Debabrata Mukherjee, MD, MS, FACC
The hot summer days are upon us and in this issue of Cardiology Review we cover several burning topics of interest to clinicians. Dr. Jimena Blandon discusses the impact of aliskiren on postdischarge mortality and readmissions in patients with heart failure. The study showed that there was an increase in the adverse effects in the aliskiren subgroup, especially with respect to renal failure, hypotension, and other symptoms. She opines that it would be interesting to know if the combination of aliskiren with either an angiotensin-converting enzyme inhibitor (ACEI) or angiotensin receptor blocker (ARB) or with an aldosterone inhibitor (dual therapy) would be better than “triple therapy” combining aliskiren plus ACEI/ARB plus an aldosterone inhibitor with respect to the incidence of hyperkalemia. Additional studies are needed to provide more data on aliskiren’s effects in patients with and without heart failure and type 2 diabetes.
Drs. Craig Beavers and Tracy Macaulay review the role of sildenafil in heart failure with preserved ejection fraction. They conclude that the lack of benefit with inhibition of PDE-5 in heart failure with preserved ejection fraction adds to a growing list of failed pharmacotherapy efforts in the management of this syndrome. It appears that for now, care for patients with heart failure with preserved ejection fraction should continue to focus on strategies that reduce symptoms of this syndrome, including loop diuretics and stringent control of comorbidities, such as hypertension, diabetes, and atrial fibrillation. Dr. Harry Davis discusses chlorthalidone versus hydrochlorothiazide for hypertension in older adults. He concludes that while this study has emphasized the risk of potassium loss with thiazide diuretics, it also raises the question as to the potential for improved cardiovascular outcomes with chlorthalidone if more conservative dosing were coupled with potassium-conserving measures. Thus, for now, the choice of chlorthalidone over hydrochlorothiazide may still be clinically reasonable.
Dr. Diana Fancher discusses a very hot topic — transitions in physician payment methodologies. She points out that bundling of hospital, physician, and provider payments will be a complete change in how health care is provided. The intent to improve quality, coordinate care, and decrease costs is noble, but will serve to create new chasms of difficulty during this realignment and change in perceptions, behavior, and expectations.
Dr. Eric Bates reviews the effect of platelet inhibition with cangrelor during percutaneous coronary intervention (PCI) on ischemic events and suggests that if cangrelor is approved for clinical use, it may have to compete against the strategy of unfractionated heparin and bolus-only GP IIb/ IIIa inhibitor therapy (wholesale cost, approximately $330). A strategy of bivalirudin plus cangrelor would probably be cost prohibitive.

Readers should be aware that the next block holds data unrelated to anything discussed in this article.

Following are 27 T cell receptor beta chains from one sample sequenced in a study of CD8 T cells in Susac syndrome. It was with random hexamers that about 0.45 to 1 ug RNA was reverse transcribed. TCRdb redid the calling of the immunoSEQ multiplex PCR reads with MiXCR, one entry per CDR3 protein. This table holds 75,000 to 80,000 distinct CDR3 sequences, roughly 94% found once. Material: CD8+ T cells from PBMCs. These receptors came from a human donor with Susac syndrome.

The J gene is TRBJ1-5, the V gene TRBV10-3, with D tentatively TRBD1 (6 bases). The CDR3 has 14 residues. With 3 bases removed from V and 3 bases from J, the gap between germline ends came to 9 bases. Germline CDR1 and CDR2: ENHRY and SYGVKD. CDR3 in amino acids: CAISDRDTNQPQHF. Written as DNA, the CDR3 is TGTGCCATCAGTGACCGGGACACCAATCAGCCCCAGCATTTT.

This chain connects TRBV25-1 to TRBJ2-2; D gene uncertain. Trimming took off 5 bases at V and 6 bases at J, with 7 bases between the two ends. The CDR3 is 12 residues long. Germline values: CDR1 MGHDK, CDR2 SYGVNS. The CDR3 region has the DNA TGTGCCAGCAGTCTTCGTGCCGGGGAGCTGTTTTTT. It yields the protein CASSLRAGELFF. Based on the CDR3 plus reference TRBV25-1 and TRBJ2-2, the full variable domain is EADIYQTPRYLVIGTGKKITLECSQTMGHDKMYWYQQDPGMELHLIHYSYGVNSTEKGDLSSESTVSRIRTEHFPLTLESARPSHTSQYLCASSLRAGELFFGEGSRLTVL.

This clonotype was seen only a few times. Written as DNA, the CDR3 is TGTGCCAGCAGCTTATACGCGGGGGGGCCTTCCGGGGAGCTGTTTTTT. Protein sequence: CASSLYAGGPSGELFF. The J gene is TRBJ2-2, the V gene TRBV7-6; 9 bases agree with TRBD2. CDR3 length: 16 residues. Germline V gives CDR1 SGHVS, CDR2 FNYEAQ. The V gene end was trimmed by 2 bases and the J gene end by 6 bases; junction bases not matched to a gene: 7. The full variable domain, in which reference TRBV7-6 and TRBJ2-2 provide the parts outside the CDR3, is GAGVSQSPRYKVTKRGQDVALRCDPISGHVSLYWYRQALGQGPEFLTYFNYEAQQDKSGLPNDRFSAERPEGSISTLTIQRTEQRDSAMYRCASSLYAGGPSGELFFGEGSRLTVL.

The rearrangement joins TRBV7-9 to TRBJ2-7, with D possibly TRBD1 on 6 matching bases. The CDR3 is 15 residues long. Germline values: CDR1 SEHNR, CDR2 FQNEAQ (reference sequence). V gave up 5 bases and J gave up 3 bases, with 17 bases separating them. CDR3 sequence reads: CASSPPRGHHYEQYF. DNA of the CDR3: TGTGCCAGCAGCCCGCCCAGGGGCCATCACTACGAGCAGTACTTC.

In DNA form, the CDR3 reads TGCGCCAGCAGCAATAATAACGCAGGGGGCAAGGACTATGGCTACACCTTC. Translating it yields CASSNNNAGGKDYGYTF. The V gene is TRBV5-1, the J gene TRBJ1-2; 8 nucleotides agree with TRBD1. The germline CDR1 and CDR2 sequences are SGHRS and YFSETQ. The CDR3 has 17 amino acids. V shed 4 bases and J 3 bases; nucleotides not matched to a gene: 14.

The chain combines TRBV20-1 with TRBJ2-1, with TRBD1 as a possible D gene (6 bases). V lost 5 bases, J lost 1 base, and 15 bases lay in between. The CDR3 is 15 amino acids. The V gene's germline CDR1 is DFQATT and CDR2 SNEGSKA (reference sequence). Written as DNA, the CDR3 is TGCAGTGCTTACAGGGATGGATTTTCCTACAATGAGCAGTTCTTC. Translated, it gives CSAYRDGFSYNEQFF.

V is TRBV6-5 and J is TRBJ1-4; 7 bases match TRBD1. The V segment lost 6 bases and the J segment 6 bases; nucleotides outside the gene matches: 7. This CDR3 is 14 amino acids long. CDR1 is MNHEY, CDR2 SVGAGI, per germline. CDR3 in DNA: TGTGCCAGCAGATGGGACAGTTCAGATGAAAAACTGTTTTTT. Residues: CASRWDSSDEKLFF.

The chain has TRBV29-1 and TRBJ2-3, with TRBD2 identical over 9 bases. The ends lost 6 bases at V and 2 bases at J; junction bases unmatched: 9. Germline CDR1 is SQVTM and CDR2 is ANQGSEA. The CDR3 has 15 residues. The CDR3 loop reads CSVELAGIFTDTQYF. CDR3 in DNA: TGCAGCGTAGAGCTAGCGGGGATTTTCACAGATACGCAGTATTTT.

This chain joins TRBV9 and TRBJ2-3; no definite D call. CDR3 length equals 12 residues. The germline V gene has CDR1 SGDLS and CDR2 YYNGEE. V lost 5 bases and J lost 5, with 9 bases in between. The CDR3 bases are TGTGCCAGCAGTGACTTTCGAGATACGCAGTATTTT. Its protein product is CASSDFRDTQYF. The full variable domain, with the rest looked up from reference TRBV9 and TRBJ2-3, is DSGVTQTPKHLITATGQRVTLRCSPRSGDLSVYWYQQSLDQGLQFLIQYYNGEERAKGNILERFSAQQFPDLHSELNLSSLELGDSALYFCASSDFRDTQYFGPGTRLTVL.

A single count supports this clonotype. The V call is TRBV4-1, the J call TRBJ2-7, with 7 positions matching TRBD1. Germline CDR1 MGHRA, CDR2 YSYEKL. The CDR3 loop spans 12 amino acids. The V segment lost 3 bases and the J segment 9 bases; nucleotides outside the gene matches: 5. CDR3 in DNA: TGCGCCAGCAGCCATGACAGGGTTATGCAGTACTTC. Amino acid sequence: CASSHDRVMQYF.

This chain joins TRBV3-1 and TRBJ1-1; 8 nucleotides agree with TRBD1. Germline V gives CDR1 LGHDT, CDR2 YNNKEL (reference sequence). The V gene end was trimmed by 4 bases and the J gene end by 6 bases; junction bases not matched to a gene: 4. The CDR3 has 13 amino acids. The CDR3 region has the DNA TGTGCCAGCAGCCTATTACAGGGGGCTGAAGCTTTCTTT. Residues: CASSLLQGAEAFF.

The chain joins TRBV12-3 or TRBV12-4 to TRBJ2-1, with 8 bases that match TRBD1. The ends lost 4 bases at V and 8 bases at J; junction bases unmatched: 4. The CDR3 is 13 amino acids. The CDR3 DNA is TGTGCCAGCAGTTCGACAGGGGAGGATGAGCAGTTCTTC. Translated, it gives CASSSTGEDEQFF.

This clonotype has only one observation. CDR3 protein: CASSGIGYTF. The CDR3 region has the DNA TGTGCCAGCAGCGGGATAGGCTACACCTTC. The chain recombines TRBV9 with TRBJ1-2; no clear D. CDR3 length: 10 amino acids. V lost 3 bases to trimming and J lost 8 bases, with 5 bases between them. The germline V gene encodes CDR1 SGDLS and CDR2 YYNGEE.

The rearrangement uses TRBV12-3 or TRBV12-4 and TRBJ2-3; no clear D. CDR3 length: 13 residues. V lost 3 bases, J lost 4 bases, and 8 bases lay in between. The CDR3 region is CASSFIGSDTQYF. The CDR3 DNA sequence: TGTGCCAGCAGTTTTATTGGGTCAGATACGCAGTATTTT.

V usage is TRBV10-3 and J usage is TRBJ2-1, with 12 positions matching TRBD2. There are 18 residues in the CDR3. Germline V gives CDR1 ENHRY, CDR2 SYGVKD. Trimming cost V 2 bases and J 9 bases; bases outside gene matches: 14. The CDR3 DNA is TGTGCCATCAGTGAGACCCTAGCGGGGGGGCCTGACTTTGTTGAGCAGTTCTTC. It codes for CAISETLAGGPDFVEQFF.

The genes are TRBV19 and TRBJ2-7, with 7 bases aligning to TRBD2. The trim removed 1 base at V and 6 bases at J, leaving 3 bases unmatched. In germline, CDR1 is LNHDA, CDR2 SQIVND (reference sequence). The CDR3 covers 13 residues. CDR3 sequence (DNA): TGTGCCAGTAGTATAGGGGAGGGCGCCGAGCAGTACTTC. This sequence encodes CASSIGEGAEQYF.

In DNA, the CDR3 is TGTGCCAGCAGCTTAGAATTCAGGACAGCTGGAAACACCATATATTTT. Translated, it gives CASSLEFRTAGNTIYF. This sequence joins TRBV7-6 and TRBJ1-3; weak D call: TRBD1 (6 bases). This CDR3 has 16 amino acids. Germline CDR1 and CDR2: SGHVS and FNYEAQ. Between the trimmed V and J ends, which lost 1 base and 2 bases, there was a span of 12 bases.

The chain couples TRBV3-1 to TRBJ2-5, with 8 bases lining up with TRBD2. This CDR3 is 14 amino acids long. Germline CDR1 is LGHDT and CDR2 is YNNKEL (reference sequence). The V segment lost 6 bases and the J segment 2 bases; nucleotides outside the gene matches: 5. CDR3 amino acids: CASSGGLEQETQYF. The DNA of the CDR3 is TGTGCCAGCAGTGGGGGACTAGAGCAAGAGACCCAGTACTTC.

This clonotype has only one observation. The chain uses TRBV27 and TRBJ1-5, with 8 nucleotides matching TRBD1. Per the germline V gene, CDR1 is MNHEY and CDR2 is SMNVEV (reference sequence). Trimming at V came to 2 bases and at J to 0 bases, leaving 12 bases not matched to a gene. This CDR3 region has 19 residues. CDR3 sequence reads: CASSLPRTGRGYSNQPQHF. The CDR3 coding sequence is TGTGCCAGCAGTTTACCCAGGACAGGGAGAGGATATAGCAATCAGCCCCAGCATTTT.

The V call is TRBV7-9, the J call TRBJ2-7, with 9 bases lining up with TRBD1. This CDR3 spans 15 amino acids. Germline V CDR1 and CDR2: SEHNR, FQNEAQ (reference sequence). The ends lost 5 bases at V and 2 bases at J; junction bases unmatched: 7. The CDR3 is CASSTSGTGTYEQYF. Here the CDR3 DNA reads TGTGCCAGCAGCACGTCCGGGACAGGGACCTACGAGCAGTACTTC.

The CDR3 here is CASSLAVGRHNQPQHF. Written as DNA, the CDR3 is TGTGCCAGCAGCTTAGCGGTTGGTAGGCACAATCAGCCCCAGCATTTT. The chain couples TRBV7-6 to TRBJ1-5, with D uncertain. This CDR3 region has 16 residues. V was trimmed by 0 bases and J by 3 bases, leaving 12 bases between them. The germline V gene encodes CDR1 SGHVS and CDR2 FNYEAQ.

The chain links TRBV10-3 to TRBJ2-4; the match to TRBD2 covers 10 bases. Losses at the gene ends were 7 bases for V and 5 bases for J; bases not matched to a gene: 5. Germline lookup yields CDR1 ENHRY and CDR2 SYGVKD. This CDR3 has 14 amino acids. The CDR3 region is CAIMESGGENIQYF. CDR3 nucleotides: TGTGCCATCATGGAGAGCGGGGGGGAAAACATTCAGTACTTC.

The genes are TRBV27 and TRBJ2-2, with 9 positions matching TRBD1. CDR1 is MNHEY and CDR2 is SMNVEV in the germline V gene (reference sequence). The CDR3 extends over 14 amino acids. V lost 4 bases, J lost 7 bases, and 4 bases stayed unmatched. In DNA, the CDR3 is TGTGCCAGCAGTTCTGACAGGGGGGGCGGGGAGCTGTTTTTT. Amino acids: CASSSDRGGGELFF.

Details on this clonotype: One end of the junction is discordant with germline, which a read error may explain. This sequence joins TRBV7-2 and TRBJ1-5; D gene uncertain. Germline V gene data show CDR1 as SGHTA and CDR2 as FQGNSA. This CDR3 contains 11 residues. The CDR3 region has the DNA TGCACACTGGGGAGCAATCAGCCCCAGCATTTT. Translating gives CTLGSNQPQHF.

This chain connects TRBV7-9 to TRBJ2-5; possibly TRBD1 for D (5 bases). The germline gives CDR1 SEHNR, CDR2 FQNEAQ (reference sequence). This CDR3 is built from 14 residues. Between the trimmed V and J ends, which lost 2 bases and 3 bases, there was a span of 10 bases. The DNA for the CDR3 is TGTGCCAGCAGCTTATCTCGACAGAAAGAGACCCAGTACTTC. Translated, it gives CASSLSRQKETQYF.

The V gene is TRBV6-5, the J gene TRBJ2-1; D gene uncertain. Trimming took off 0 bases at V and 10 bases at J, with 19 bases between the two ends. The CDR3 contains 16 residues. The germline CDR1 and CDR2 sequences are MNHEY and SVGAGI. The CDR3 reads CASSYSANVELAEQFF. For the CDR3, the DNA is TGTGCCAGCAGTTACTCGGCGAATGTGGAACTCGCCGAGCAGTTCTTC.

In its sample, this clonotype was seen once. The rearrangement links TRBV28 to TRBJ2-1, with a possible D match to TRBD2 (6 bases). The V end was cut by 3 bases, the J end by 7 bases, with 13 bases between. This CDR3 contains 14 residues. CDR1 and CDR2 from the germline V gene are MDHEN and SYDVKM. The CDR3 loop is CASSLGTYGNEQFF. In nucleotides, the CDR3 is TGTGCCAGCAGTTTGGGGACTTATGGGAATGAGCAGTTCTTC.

Dr. Richard Stewart reflects on the SELECTACS study and states that data from this early study suggests that inclacumab, acting as an antagonist to P-selectin, reduces myocardial damage and injury after PCI in NSTEMI patients. Further investigation will be needed to focus on the benefits and risk profile of inclacumab in patient subsets, including people with diabetes, elderly patients, and patients not undergoing PCI.
Dr. Alison Bailey looks at dietary and supplemental calcium intake and cardiovascular disease mortality and concludes that until randomized, controlled trial data exist or more mechanistic data are available, caution should be used with calcium supplementation. A diet that is high in calcium-rich foods, such as low-fat dairy products, beans, leafy green vegetables, certain fruits, and nuts, is a viable way to obtain recommended calcium levels and has the added benefit of being part of a heart healthy lifestyle.
Finally, in our Clinician’s Forum section, Drs. Carol Chen, Rabab Mohsin, and Karla Quevedo engage in a very lively conversation on the effects of the 2011 versus 2003 duty hour regulations. Ms. Jackie Syrop (our excellent managing editor) has put together a succinct summary of several key clinical trials presented at the American Society of Hypertension meeting, which I am sure you will find useful reading.
I hope that you will find these commentaries to be valuable and enjoyable. I encourage you to share your insights, thoughts, and personal experiences on the topics touched upon in this issue. On a broader level, I would love to hear feedback on how we can make this journal even better. My goal continues to be to make you look forward to every issue of Cardiology Review.